One can envision a scenario in which, in a few months’ time, a woman from Venezuela who is fleeing political persecution arrives in the United States to seek asylum and discovers that she can’t: She can’t afford it.

On Monday, the White House released a memorandum delineating ways in which it hopes to “enhance border security and restore integrity” to the immigration system. Included are a number of changes to the process for seeking asylum in the United States, including “setting a fee for an asylum application not to exceed the costs of adjudicating the application” and ensuring that all asylum claims are adjudicated within 180 days. As it stands, thanks largely to a huge backlog in the number of cases, asylum cases take nearly 800 days to process.

President Trump’s goal isn’t a mystery. Faced with an increase in migrants arriving at the border with Mexico, many of whom make asylum claims, Trump wants to add a cost to doing so that’s less exacting than separating parents from children — the cost that he endorsed last year before facing a broad public backlash.

As it stands, asylum claims are one of the few processes for arriving in the United States that don’t involve any cost. The rationale for that is obvious and articulated above: The ideal was that those needing refuge from dangerous situations would be able to seek it without being turned away for lack of funds. The Statue of Liberty isn’t welcoming wretched refuse from teeming shores only once a $400 processing fee has been turned over.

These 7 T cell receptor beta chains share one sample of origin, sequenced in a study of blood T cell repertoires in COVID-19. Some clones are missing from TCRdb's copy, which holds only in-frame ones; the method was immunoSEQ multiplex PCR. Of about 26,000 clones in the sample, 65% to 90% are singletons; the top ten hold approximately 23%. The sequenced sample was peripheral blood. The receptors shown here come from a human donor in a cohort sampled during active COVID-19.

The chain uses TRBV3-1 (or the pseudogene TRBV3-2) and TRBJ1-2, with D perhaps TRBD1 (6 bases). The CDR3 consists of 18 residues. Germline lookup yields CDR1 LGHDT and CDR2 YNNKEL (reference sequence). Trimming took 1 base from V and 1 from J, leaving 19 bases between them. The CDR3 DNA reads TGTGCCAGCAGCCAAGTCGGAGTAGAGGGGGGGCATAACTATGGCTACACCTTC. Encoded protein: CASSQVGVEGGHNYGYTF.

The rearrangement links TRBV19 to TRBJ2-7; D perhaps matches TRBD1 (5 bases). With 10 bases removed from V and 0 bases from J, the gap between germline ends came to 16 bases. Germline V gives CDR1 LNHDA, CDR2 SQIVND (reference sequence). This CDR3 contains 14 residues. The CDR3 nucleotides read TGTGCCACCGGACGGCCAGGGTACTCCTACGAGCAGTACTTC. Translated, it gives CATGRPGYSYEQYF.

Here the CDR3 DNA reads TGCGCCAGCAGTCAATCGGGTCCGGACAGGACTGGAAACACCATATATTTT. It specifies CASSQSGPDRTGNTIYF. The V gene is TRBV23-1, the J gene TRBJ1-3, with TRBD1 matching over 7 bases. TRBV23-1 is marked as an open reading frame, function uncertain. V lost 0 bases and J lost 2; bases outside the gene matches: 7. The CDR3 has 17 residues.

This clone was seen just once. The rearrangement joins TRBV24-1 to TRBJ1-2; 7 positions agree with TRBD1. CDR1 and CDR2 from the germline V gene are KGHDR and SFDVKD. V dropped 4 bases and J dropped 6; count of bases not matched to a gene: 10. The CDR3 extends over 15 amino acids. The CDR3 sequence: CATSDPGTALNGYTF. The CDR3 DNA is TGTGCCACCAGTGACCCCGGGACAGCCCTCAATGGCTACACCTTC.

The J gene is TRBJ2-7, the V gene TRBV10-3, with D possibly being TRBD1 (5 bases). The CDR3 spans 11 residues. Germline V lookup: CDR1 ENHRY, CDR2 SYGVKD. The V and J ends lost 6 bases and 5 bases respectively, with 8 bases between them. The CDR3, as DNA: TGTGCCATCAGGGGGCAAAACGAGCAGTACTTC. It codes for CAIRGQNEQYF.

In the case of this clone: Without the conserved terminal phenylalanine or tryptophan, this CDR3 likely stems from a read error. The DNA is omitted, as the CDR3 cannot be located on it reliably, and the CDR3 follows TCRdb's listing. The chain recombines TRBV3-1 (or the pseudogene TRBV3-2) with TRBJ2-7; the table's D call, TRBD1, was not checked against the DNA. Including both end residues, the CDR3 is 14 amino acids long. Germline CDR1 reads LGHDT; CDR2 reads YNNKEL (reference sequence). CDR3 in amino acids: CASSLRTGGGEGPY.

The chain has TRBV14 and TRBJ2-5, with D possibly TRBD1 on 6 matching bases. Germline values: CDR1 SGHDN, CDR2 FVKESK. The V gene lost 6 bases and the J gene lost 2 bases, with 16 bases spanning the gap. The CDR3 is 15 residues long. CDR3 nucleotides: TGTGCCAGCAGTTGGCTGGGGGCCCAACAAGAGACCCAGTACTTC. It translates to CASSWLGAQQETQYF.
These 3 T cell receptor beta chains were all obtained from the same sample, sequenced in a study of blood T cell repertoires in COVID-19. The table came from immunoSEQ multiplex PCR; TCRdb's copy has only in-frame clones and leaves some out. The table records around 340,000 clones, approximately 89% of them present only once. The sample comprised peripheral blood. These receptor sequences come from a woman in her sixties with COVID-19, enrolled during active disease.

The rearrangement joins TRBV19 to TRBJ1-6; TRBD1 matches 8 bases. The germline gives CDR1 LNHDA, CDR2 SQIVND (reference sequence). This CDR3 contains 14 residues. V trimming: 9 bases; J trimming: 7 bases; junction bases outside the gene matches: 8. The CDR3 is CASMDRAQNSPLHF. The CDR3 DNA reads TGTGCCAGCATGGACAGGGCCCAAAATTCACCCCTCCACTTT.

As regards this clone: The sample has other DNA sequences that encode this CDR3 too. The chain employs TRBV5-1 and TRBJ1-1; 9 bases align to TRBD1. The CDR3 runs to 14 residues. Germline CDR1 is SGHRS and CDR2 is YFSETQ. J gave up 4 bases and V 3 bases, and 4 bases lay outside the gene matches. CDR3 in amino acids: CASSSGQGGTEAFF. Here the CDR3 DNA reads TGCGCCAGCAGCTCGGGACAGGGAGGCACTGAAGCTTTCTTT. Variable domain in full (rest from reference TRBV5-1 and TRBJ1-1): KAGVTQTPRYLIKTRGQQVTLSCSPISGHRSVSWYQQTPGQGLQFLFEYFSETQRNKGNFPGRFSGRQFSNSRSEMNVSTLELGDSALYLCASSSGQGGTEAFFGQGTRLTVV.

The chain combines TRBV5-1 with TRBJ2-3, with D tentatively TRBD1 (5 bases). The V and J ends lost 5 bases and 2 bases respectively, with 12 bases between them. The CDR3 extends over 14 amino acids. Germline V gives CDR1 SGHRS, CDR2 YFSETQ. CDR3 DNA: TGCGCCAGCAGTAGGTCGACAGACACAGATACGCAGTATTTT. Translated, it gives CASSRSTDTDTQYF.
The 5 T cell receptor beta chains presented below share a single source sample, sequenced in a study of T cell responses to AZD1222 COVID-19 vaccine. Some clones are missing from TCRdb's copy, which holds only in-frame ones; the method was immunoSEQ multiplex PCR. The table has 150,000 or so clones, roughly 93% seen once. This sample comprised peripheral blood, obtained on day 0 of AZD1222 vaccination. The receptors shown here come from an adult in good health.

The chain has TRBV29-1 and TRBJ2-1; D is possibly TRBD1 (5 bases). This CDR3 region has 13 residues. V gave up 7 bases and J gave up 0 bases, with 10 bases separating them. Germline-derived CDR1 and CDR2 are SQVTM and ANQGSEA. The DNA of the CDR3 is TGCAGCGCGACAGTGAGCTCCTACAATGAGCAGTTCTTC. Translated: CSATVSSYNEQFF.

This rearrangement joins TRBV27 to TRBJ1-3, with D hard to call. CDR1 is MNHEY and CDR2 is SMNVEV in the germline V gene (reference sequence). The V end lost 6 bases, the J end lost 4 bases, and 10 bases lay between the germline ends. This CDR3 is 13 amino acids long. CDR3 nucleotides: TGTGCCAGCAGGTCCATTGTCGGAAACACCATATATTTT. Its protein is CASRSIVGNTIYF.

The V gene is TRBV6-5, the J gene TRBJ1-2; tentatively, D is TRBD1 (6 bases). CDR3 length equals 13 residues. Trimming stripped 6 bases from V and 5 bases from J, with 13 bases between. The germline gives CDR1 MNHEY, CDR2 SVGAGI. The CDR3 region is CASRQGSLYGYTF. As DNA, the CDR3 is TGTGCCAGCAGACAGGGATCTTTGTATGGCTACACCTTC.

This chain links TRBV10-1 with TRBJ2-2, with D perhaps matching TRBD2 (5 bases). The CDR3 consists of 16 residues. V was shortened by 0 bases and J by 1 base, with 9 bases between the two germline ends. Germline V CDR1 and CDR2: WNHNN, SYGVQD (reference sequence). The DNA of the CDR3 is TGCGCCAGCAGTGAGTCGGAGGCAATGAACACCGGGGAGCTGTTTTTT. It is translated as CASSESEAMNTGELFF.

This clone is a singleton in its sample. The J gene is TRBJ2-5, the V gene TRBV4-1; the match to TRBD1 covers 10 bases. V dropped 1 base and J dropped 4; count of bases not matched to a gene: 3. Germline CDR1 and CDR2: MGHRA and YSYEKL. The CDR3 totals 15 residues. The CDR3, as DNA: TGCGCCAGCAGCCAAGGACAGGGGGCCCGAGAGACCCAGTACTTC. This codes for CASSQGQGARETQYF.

Well, except when it is. We spoke with David Leopold, past president of the American Immigration Lawyers Association, to get a broad sense for how expensive the process was for non-asylum-seeking migrants.

He walked through a number of scenarios and described the fees that apply for people to immigrate to the United States.

If a family member is immigrating: If a U.S. citizen wants to bring her spouse to the United States, she first files a petition to do so using form I-130. That costs $535.

If the petition is approved and the spouse is in the United States already — a student, for example — he files an application to adjust his legal status. The cost there is $1,140, plus an $85 fee for obtaining biometric data. If the couple has children who similarly want to obtain green cards, it’s $750 a person to adjust status for those younger than 14.

If the spouse is overseas, the cost is lower: $325 for processing at a U.S. Consulate and a similar charge for any children.

There are other obligations, too, such as proving that the spouse won’t end up being cared for by the state. But those are the out-of-pocket charges.

If an employee is immigrating: Companies can also sponsor employees to become citizens, as you probably know. The first step is to file an application with the Labor Department. Next, the employer files an I-140 petition, which costs $700. If that’s approved, the same $1,140 and $85 biometric fee apply.

If the employee is only a guest worker in the country temporarily, the process is slightly different. The company first files an I-129 petition, which is $460 for each employee, a cost that the company has to pay itself. Then, for companies of a certain size, there are additional fees meant to discourage the use of foreign labor: $1,500 for a fund used to retrain American workers to be able to do the work and another $500 for fraud detection.

If the petition is approved, the person who will take the job pays $190 at the embassy in her country to obtain a visa stamp for entry to the United States.